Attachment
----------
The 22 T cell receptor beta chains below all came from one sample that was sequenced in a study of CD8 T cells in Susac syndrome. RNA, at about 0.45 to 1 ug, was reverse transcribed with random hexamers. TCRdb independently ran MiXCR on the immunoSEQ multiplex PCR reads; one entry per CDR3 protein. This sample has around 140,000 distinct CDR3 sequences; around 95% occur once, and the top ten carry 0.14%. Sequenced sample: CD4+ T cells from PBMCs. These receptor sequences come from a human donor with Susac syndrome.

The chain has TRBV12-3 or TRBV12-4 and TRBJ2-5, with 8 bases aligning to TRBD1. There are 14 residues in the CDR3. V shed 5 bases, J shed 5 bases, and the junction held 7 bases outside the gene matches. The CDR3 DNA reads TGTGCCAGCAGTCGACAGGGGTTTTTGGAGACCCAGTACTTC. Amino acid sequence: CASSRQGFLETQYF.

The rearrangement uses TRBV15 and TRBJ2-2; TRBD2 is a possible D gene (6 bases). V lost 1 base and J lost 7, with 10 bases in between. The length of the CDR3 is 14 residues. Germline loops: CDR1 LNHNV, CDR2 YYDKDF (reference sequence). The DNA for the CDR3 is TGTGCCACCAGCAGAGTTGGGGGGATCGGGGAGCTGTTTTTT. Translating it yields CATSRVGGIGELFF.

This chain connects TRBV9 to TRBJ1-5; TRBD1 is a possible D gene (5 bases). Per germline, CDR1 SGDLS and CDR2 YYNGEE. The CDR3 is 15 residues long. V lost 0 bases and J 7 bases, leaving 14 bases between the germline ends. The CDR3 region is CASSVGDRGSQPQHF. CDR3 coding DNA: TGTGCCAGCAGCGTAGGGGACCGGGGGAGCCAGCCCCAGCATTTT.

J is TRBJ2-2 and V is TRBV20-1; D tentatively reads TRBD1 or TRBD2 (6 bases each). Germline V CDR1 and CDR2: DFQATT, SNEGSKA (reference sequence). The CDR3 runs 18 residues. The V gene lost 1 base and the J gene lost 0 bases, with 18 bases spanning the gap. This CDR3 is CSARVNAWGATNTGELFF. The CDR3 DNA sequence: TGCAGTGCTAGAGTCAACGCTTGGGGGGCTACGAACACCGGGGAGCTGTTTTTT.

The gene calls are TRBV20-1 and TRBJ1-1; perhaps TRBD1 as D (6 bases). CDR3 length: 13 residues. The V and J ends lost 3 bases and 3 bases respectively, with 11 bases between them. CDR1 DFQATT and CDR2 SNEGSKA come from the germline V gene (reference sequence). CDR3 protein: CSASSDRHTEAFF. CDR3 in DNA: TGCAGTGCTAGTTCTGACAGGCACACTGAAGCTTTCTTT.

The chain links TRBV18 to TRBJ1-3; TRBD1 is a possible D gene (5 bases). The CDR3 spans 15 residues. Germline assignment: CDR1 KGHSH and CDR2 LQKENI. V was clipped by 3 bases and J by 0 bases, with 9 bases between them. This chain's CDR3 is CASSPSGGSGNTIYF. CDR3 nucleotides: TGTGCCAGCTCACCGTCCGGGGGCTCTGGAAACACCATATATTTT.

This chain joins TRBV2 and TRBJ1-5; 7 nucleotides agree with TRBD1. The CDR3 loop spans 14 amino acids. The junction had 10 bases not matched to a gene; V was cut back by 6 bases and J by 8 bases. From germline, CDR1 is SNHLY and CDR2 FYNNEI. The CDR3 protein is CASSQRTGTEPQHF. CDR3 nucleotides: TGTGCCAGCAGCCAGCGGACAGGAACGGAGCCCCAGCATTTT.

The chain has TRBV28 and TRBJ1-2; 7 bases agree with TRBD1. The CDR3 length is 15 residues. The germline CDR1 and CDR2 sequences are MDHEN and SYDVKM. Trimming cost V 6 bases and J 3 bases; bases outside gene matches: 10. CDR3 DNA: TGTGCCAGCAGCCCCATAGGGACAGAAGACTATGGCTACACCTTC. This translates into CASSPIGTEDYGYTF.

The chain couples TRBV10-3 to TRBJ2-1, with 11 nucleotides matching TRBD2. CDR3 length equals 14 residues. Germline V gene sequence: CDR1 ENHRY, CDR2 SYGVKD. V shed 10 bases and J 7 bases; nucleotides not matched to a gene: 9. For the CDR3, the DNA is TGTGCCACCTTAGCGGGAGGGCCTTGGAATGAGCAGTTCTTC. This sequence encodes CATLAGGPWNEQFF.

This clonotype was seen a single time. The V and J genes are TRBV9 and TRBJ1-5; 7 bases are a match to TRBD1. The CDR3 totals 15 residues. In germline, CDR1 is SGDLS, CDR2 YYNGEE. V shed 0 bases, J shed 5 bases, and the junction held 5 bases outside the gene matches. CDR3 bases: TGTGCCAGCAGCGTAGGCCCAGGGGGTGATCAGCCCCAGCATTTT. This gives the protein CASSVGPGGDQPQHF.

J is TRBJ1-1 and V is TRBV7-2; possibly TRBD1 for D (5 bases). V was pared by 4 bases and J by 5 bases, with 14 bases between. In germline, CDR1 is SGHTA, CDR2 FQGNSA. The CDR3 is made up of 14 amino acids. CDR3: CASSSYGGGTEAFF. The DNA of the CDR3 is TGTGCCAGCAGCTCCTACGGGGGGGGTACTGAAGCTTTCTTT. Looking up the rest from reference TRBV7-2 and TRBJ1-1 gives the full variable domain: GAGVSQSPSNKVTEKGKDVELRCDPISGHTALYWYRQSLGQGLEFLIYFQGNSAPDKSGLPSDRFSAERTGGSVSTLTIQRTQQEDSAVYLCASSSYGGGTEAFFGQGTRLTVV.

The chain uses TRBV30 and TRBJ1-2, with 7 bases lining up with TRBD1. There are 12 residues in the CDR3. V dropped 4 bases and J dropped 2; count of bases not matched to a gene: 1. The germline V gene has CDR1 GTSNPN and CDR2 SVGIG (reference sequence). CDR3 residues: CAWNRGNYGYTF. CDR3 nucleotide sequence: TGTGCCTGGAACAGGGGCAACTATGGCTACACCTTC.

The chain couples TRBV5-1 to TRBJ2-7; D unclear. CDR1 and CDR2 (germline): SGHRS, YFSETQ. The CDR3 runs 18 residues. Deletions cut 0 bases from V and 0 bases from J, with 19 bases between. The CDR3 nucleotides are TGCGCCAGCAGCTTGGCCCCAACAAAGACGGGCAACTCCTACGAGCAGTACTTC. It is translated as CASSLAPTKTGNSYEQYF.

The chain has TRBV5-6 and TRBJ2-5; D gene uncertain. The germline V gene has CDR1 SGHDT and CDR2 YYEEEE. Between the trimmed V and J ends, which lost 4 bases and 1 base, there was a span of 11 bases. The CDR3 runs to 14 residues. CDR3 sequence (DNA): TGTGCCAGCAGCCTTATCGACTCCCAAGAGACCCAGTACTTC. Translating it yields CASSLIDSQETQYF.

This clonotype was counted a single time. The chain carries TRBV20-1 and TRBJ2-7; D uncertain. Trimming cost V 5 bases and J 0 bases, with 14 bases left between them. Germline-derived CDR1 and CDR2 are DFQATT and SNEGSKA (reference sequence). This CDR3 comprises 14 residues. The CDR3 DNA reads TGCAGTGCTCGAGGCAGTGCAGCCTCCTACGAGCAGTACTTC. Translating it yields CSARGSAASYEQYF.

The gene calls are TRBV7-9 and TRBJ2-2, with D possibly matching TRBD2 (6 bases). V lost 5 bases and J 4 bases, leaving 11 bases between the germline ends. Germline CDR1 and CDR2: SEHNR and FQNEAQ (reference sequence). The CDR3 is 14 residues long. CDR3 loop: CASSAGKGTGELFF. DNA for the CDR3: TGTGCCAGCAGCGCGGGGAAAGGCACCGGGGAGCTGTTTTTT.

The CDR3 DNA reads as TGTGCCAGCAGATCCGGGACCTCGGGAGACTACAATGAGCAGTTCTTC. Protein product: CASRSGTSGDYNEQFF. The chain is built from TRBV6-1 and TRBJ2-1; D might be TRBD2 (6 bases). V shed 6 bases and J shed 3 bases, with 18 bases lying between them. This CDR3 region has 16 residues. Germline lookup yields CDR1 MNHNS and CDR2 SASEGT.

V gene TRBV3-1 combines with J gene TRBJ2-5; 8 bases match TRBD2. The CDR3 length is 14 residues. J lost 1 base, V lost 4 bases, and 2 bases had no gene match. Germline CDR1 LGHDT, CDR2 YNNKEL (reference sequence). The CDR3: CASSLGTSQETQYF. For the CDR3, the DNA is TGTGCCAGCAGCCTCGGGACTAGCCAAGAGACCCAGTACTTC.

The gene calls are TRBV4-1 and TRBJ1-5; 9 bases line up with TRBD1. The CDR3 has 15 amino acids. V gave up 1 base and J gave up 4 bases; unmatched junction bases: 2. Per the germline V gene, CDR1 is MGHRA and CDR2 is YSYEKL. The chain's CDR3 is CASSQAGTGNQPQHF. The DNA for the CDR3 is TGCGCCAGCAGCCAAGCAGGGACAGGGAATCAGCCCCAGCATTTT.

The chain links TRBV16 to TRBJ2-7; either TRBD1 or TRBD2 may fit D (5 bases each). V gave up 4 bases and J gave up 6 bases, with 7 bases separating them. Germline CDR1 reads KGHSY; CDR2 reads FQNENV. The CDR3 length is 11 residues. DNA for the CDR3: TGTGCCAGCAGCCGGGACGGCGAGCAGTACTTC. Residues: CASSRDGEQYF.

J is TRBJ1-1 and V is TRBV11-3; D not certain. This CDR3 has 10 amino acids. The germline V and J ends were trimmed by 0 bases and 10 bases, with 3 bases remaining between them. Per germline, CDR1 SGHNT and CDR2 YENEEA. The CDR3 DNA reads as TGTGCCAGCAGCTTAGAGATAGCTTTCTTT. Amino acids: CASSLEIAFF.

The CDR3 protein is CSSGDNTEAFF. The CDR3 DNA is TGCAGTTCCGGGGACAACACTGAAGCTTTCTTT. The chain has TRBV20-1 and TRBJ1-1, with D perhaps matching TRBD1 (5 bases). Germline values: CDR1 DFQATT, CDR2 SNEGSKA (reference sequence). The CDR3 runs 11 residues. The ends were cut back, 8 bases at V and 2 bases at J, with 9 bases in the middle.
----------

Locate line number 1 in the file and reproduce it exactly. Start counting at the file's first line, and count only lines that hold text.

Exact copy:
The 22 T cell receptor beta chains below all came from one sample that was sequenced in a study of CD8 T cells in Susac syndrome. RNA, at about 0.45 to 1 ug, was reverse transcribed with random hexamers. TCRdb independently ran MiXCR on the immunoSEQ multiplex PCR reads; one entry per CDR3 protein. This sample has around 140,000 distinct CDR3 sequences; around 95% occur once, and the top ten carry 0.14%. Sequenced sample: CD4+ T cells from PBMCs. These receptor sequences come from a human donor with Susac syndrome.